Enhancing vector refractoriness to trypanosome infection: achievements, challenges and perspectives

Henry M. Kariithi, Irene K. Meki, Daniela I. Schneider, Linda De Vooght, Fathiya M. Khamis, Anne Geiger, Guler Demirbas-Uzel, Just M. Vlak, Ikbal Agah Ince, Sorge Kelm, Flobert Njiokou, Florence N. Wamwiri, Imna I. Malele, Brian L. Weiss, Adly M. M. Abd-Alla

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Abstract

With the absence of effective prophylactic vaccines and drugs against African trypanosomosis, control of this group of zoonotic neglected tropical diseases depends the control of the tsetse fly vector. When applied in an area-wide insect pest management approach, the sterile insect technique (SIT) is effective in eliminating single tsetse species from isolated populations. The need to enhance the effectiveness of SIT led to the concept of investigating tsetse-trypanosome interactions by a consortium of researchers in a five-year (2013-2018) Coordinated Research Project (CRP) organized by the Joint Division of FAO/IAEA. The goal of this CRP was to elucidate tsetse-symbiome-pathogen molecular interactions to improve SIT and SIT-compatible interventions for trypanosomoses control by enhancing vector refractoriness. This would allow extension of SIT into areas with potential disease transmission. This paper highlights the CRP's major achievements and discusses the science-based perspectives for successful mitigation or eradication of African trypanosomosis.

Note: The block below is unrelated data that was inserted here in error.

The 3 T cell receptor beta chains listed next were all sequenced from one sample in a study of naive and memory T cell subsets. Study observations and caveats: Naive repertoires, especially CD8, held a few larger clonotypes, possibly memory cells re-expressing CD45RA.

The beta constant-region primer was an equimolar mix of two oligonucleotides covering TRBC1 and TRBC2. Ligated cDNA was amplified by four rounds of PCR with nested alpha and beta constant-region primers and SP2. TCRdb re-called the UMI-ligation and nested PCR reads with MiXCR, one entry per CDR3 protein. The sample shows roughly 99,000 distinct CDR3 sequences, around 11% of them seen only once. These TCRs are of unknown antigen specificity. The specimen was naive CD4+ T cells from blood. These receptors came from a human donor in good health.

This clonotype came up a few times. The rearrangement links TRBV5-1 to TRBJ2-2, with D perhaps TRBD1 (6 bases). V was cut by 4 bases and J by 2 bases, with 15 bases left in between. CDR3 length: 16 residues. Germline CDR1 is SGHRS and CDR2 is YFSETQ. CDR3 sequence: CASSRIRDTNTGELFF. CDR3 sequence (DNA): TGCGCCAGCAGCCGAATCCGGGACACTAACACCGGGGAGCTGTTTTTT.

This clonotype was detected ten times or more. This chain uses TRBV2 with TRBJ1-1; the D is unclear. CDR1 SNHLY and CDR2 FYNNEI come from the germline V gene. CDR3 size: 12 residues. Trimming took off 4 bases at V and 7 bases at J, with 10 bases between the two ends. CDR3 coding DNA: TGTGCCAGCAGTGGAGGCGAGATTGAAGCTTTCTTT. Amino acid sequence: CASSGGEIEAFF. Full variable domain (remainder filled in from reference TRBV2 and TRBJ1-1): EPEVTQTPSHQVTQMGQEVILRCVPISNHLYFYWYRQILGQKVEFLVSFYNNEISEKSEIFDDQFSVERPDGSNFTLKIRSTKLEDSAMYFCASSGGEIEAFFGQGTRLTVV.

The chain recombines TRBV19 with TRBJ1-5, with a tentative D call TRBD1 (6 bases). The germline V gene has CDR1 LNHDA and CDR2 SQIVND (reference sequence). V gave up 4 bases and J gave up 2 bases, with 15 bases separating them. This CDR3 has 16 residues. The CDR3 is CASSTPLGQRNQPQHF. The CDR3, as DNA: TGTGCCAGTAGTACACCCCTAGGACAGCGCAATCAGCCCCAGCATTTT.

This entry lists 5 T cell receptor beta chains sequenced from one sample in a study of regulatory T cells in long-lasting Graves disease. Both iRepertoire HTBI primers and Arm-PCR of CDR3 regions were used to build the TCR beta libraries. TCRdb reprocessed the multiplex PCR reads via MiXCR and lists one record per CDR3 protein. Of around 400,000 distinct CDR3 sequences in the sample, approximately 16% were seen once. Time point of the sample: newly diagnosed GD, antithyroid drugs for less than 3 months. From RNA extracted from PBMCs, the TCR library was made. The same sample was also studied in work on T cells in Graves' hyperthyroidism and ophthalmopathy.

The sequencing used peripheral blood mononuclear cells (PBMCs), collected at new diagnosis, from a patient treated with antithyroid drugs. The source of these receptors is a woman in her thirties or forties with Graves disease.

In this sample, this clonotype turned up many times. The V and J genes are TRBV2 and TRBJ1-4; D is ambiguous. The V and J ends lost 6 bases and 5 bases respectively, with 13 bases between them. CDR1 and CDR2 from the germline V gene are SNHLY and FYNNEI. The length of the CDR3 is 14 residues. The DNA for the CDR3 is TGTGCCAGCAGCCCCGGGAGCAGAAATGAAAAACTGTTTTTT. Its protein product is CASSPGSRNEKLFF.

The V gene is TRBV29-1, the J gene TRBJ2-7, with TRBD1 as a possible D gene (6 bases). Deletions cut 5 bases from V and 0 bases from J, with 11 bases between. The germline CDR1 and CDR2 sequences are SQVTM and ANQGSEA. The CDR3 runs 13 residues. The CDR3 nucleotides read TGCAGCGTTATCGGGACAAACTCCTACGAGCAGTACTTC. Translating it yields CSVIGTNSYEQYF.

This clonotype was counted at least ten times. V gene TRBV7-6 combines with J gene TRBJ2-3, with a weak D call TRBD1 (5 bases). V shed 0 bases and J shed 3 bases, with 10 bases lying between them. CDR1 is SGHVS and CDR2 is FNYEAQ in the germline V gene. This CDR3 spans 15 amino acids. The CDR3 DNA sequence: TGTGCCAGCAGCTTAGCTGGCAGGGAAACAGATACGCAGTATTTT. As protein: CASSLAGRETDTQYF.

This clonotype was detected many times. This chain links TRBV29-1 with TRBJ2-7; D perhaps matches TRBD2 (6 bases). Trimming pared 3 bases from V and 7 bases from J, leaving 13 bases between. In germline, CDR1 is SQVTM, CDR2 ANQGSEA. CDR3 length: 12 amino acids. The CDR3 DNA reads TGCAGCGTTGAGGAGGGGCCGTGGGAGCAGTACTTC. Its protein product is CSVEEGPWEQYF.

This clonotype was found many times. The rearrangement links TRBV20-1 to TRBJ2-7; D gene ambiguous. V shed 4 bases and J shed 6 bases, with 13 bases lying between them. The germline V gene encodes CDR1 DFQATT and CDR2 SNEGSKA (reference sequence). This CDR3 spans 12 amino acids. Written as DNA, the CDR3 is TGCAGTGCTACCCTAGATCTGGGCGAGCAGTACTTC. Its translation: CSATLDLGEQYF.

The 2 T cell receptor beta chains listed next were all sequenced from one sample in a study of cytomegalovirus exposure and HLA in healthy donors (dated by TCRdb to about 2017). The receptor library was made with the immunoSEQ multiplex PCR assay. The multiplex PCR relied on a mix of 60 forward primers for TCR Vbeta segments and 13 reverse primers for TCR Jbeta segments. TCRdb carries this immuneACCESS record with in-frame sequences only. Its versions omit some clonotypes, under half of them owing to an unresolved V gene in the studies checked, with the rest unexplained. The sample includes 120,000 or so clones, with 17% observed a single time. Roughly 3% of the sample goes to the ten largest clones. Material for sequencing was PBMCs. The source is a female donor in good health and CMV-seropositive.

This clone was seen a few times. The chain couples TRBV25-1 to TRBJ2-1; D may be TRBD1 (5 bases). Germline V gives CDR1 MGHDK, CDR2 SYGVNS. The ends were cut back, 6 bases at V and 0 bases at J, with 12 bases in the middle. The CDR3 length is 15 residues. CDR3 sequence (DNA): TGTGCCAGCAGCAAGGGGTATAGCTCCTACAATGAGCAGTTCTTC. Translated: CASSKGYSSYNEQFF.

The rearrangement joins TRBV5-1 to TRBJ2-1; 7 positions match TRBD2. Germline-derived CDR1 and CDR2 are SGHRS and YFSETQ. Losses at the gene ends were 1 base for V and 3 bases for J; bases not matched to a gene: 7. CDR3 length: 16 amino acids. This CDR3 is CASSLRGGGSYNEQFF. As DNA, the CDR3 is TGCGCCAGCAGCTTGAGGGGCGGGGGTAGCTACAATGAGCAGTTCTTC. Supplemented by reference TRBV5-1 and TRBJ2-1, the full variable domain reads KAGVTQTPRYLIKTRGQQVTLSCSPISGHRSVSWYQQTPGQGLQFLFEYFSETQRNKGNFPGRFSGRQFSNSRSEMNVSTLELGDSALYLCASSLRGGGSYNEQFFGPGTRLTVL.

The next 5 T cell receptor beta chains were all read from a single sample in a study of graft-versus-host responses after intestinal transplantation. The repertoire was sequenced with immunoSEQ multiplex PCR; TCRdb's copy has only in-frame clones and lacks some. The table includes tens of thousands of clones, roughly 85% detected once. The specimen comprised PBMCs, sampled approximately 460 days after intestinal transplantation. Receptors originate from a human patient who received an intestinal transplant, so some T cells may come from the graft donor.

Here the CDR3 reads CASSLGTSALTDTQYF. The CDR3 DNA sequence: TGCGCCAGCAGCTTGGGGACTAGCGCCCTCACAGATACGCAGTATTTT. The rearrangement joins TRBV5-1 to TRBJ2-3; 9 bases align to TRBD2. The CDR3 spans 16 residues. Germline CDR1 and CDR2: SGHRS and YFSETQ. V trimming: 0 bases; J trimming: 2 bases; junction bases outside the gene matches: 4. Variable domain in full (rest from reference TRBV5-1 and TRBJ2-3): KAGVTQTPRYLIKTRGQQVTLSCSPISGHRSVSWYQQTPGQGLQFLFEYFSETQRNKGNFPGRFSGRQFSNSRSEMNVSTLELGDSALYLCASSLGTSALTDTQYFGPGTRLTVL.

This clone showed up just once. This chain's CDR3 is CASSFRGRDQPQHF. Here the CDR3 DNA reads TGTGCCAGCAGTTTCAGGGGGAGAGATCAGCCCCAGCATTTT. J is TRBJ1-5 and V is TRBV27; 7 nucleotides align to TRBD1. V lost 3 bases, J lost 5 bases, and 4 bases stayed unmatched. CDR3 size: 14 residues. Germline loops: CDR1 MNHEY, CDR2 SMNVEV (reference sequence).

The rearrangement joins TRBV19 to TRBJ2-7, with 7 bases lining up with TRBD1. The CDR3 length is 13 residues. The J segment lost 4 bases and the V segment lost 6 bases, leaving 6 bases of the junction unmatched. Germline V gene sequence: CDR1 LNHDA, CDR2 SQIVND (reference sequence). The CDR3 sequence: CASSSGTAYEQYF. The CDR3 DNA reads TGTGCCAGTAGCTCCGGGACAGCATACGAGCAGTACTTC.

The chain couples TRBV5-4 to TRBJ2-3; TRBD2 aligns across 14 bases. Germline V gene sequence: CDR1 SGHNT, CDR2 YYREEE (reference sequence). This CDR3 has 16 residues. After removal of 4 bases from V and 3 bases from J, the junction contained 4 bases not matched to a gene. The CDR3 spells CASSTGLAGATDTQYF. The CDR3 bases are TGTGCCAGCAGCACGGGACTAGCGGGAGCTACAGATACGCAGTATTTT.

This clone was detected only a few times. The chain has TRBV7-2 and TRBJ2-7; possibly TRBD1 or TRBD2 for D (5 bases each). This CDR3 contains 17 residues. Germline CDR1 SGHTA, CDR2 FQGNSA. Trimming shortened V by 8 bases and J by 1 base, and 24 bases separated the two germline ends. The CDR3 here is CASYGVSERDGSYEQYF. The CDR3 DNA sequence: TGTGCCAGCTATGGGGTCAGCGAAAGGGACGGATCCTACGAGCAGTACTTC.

Original languageEnglish
Article number179
JournalBMC Microbiology
Volume18
Number of pages13
ISSN1471-2180
DOIs
Publication statusPublished - 2018

Keywords

  • Glossina
  • Microbiota
  • Paratransgenesis
  • Vector competence
  • Trypanosoma-refractoriness
  • sterile insect technique
  • Hytrosaviridae
  • GLOSSINA-PALPALIS-GAMBIENSIS
  • SALIVARY-GLAND HYPERTROPHY
  • SLEEPING SICKNESS FOCI
  • CONGOLENSE FOREST TYPE
  • TSETSE-FLIES DIPTERA
  • SODALIS-GLOSSINIDIUS
  • LABORATORY COLONIES
  • MORSITANS VECTOR
  • HOST PREFERENCE
  • MUSCA-DOMESTICA

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